The Weekly Ringer

The University of Mary Washington Student Newspaper

Hample to Receive $217,000 Severance

2 min read

President Judy Hample will receive $217,000 in severance, according to an amended agreement between Hample and the Board of Visitors.
According to the agreement, the severance will be given to Hample as she “forever waives her rights to tenure on the University’s faculty, effective June 30, 2010.”

Hample will continue to receive her presidential base salary, which according to her original contract, is $330,000.  She will also continue to receive  benefits and will remain in Brompton until June 30, 2010.

This agreement, signed on March 7, was reached shortly after Hample’s resignation was announced in late February.  Board of Visitors Rector Nanalou Sauder said the amended agreement has been in discussion since Hample’s announcement.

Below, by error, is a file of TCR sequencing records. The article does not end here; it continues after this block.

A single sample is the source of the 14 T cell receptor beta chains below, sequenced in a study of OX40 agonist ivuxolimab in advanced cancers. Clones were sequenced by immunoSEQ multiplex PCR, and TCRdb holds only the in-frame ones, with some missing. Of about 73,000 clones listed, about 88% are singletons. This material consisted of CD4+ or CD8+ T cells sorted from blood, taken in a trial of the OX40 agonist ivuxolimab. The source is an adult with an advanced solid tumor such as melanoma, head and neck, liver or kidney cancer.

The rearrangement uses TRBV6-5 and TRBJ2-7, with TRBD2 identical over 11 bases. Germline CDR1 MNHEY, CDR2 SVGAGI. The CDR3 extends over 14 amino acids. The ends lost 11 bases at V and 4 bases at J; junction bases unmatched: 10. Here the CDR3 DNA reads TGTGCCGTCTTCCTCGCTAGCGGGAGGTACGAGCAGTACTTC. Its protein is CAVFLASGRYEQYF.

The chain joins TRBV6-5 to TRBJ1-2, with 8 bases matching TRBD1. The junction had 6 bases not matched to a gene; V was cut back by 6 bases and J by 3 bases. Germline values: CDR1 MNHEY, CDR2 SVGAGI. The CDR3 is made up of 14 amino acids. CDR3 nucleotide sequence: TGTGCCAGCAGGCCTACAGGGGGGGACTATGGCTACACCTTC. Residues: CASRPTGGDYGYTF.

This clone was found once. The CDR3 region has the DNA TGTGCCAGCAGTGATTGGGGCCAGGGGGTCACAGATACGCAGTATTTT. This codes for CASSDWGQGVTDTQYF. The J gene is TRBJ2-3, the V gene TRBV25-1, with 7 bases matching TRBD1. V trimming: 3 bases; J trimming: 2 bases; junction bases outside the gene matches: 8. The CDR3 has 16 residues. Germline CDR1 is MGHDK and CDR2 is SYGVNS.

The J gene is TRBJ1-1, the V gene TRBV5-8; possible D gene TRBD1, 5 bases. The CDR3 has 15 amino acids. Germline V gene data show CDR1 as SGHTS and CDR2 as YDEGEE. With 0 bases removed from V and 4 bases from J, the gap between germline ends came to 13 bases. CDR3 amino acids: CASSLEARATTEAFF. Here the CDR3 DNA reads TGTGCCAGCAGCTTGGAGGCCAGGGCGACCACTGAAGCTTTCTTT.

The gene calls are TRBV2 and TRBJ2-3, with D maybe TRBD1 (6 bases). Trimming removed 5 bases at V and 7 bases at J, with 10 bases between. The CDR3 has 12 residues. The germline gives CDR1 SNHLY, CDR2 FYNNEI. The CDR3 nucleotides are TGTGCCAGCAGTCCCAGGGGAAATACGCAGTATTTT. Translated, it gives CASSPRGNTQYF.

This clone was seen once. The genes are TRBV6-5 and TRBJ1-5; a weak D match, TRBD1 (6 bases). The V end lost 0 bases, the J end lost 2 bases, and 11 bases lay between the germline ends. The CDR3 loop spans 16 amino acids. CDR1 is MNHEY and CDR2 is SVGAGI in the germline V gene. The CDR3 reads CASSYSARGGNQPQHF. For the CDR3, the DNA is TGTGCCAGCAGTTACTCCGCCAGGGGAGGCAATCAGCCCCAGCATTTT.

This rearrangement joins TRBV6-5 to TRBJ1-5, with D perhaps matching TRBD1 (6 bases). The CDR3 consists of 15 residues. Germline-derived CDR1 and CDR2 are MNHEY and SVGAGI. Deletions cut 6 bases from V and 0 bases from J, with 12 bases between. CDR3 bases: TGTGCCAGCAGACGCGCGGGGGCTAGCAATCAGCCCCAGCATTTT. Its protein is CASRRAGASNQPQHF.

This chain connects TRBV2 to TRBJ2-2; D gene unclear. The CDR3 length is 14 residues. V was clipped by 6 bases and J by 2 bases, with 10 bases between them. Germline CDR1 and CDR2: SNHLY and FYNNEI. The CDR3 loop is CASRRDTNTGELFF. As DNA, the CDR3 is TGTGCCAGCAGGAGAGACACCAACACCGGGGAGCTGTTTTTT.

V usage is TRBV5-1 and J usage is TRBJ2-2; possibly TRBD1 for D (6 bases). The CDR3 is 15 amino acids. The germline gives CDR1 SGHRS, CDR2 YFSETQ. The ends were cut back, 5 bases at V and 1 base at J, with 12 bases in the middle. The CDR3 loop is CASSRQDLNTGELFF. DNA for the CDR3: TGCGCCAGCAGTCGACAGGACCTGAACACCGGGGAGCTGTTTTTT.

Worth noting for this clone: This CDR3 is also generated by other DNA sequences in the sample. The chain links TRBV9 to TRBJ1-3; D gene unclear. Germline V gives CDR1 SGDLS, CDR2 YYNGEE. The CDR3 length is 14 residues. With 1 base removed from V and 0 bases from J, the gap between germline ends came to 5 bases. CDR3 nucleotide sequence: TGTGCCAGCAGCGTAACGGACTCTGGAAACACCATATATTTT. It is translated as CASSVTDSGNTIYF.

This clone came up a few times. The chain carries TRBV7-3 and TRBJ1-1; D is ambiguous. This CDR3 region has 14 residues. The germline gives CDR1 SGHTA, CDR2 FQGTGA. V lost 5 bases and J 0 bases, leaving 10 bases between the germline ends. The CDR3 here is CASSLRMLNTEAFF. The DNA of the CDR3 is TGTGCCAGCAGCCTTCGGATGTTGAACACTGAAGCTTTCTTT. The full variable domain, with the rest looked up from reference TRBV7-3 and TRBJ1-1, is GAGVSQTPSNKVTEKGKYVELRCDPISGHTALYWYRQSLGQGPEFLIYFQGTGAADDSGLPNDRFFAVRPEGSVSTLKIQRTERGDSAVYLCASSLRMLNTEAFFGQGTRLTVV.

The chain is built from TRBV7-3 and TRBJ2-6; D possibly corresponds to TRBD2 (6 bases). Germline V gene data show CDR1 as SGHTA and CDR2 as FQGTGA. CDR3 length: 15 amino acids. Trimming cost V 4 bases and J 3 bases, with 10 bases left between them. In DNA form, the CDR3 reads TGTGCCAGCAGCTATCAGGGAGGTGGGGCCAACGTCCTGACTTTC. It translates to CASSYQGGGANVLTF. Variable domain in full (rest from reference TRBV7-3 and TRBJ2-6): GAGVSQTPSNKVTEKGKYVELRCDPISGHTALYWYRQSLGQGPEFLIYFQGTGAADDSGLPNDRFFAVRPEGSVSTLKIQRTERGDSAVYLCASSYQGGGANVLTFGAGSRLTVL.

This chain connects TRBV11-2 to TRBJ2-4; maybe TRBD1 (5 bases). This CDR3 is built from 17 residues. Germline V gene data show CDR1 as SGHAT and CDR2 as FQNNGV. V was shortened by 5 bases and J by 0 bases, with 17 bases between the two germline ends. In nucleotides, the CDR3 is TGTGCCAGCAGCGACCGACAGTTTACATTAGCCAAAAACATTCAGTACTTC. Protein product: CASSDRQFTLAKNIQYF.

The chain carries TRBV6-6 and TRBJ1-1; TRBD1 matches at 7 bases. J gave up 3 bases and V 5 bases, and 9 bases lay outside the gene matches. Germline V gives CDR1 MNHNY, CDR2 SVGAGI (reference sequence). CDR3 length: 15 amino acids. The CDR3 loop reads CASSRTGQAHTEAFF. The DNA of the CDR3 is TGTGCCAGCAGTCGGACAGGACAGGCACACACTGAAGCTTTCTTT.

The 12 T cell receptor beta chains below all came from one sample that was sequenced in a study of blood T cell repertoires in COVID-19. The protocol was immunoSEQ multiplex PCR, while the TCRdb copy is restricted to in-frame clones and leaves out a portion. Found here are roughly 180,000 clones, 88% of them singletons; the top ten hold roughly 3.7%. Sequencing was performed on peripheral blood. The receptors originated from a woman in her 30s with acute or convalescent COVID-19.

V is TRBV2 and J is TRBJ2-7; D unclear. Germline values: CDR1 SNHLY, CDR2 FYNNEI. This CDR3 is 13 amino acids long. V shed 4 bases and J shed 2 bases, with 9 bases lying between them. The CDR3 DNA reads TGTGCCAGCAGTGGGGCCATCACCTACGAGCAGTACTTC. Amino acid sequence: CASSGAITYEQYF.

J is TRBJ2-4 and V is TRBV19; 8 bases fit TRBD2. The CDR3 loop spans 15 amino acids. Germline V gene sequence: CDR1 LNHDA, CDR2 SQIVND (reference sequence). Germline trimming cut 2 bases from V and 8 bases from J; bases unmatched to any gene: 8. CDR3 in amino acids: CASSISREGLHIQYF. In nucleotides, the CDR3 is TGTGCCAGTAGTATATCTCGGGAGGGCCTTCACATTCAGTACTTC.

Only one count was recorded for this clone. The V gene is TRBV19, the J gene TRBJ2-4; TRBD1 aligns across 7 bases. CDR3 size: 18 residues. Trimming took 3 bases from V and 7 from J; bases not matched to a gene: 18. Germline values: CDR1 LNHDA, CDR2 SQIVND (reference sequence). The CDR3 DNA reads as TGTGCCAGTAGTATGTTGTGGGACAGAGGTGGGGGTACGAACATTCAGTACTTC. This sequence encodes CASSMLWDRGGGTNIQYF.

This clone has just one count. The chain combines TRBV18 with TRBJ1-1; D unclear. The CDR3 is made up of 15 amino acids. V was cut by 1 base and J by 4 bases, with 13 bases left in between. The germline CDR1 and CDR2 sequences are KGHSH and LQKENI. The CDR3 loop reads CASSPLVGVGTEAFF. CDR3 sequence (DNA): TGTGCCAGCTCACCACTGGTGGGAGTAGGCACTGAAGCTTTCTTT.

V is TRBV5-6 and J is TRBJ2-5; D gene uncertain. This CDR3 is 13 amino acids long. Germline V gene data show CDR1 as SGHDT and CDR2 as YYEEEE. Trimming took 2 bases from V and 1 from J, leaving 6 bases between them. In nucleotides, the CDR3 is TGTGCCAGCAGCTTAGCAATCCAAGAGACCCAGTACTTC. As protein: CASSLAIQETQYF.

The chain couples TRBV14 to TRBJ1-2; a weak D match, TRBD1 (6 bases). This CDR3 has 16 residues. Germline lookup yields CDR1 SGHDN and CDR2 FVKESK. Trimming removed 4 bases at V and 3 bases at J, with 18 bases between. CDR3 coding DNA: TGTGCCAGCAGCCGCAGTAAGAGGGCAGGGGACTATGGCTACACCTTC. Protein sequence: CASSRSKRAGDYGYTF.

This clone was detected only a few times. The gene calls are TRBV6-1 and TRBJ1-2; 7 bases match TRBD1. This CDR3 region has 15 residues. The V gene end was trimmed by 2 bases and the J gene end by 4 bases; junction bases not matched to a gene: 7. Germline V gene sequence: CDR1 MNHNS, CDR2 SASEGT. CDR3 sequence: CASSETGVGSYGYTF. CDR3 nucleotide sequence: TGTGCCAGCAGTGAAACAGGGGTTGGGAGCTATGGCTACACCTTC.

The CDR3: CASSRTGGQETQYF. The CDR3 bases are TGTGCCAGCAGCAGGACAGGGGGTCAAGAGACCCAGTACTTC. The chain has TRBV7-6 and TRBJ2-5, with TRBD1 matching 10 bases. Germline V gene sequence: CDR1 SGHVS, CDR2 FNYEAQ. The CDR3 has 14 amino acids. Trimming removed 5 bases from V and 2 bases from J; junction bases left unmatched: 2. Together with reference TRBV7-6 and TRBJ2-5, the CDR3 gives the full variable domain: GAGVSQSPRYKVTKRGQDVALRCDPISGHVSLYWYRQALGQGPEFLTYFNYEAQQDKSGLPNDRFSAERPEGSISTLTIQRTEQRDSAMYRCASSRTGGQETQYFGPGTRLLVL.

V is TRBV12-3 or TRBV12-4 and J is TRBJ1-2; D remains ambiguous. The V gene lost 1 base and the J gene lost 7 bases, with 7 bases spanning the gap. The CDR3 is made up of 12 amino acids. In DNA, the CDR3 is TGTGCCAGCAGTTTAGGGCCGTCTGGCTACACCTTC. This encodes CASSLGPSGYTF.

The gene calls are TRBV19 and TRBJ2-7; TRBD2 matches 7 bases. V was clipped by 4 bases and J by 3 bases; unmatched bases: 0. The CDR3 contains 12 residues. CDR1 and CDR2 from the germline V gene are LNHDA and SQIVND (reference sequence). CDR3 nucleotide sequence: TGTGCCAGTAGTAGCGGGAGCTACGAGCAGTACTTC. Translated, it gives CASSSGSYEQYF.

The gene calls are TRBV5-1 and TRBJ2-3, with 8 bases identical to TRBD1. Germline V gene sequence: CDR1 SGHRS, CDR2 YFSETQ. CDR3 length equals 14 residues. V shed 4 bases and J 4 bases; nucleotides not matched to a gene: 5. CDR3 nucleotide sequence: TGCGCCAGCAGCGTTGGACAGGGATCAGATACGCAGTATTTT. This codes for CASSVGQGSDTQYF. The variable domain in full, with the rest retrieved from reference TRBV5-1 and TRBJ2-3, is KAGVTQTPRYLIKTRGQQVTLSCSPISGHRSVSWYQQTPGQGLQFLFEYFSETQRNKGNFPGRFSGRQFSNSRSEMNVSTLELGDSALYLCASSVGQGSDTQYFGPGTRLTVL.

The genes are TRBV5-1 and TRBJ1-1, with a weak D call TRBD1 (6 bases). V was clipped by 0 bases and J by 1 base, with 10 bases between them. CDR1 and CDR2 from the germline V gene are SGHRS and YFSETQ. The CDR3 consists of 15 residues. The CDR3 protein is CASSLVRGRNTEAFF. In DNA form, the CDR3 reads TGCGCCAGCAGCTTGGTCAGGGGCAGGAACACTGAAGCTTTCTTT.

Also included in the agreement, Hample must consult and obtain permission from the BOV “for all major personnel decisions, including the hiring and firing of senior administrators.”

“It’s the appropriate legal way to do it,” Sauder said of adding the amendment.

The agreement also included a nondisparagement clause,  which stated, “Dr. Hample agrees she will not engage in any conduct or communication that may impugn the reputation or integrity [of] the University, the Rector or the Board of Visitors or any of its members, or the University’s employees.”

According to Sauder, many of the items included in the agreement are “standard legal things.”

Another agreement reached by Hample and the BOV includes a mutual agreement that neither party will sue the other for any reason.
“It’s good protection for everybody, all parties concerned,” Sauder said.

While the BOV maintains that many of the agreements are standard procedure, several students were displeased regarding the severance.

“It seems a little excessive but I don’t really know the reasoning behind it,” junior Andrew Mullen said.  “She didn’t seem to be terribly involved in the university so it’s hard to have an opinion.”
Junior Latasha Lee had a similar perspective.

“I don’t see the whole purpose.  They should be doing something better with our tuition money,” Lee said.  “It’s ridiculous.”